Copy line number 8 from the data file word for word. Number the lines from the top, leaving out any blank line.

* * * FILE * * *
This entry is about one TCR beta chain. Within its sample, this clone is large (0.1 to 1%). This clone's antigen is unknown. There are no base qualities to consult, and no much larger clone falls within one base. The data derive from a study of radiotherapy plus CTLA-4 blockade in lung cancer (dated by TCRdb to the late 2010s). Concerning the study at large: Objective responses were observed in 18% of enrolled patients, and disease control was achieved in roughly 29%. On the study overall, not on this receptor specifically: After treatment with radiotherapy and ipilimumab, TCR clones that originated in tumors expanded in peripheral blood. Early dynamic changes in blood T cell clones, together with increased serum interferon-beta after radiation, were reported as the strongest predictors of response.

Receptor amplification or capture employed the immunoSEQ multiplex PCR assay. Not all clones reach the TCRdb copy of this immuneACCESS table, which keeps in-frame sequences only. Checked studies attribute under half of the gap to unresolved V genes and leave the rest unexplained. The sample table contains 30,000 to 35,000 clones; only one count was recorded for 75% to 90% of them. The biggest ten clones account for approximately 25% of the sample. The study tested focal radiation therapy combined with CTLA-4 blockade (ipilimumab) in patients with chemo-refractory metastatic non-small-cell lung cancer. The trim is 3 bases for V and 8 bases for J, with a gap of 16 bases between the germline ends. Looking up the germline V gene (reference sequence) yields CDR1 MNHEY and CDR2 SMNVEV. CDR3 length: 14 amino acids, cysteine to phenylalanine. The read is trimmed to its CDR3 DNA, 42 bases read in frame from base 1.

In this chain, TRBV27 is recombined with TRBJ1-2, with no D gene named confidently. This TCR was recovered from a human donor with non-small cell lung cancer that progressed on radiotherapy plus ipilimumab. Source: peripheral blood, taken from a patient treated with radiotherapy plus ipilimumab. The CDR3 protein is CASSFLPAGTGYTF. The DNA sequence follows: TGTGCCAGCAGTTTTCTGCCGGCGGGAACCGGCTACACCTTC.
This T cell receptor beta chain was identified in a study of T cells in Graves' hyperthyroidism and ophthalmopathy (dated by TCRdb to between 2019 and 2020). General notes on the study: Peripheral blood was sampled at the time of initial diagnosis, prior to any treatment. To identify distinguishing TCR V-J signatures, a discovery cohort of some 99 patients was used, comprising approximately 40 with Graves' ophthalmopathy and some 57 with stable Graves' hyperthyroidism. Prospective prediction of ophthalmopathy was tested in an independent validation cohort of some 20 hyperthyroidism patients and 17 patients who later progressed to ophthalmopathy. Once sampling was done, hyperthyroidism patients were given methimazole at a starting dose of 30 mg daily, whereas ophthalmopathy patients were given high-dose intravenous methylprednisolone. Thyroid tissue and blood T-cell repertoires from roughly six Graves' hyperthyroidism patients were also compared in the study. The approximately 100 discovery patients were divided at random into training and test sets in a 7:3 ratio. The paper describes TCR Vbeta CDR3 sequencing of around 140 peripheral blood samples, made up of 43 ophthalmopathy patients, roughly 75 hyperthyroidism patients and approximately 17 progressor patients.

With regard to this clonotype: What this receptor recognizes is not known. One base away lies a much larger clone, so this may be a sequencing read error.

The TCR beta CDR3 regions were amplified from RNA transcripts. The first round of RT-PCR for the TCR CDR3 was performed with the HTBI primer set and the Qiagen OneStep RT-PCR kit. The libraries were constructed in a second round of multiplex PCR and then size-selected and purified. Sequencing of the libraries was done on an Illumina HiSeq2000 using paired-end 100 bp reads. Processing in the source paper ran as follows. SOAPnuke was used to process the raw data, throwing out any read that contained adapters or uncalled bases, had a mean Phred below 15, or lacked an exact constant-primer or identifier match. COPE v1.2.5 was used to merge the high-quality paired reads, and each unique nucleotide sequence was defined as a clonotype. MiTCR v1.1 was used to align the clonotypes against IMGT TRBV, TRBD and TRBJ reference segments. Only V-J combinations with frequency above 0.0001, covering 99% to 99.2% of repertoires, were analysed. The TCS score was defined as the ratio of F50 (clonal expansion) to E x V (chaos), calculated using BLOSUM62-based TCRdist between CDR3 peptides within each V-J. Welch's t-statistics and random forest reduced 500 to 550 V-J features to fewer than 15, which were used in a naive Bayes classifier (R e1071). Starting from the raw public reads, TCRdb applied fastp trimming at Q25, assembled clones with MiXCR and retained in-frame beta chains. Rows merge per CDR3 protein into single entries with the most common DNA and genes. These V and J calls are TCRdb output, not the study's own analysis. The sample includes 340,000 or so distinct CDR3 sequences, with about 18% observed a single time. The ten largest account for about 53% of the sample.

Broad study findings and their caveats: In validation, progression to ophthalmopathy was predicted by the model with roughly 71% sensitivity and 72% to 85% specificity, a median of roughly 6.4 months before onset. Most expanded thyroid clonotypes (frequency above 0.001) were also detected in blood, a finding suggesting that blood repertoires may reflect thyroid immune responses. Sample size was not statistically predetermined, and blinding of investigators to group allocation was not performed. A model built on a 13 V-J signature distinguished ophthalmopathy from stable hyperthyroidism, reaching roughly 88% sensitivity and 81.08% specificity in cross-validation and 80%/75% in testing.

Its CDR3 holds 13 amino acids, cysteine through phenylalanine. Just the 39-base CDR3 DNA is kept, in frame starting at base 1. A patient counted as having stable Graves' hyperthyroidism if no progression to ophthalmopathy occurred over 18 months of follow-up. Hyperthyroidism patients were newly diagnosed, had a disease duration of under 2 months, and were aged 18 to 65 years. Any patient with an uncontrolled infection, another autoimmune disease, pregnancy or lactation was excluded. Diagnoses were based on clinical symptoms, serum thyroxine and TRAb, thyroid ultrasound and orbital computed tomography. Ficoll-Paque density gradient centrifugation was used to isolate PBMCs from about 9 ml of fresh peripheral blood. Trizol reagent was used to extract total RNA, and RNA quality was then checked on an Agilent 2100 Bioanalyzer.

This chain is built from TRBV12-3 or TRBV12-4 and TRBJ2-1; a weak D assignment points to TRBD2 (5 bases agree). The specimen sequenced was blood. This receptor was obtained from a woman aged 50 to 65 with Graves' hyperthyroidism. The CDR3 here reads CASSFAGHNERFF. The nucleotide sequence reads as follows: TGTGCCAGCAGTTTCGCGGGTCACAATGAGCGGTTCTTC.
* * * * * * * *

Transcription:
Its CDR3 holds 13 amino acids, cysteine through phenylalanine. Just the 39-base CDR3 DNA is kept, in frame starting at base 1. A patient counted as having stable Graves' hyperthyroidism if no progression to ophthalmopathy occurred over 18 months of follow-up. Hyperthyroidism patients were newly diagnosed, had a disease duration of under 2 months, and were aged 18 to 65 years. Any patient with an uncontrolled infection, another autoimmune disease, pregnancy or lactation was excluded. Diagnoses were based on clinical symptoms, serum thyroxine and TRAb, thyroid ultrasound and orbital computed tomography. Ficoll-Paque density gradient centrifugation was used to isolate PBMCs from about 9 ml of fresh peripheral blood. Trizol reagent was used to extract total RNA, and RNA quality was then checked on an Agilent 2100 Bioanalyzer.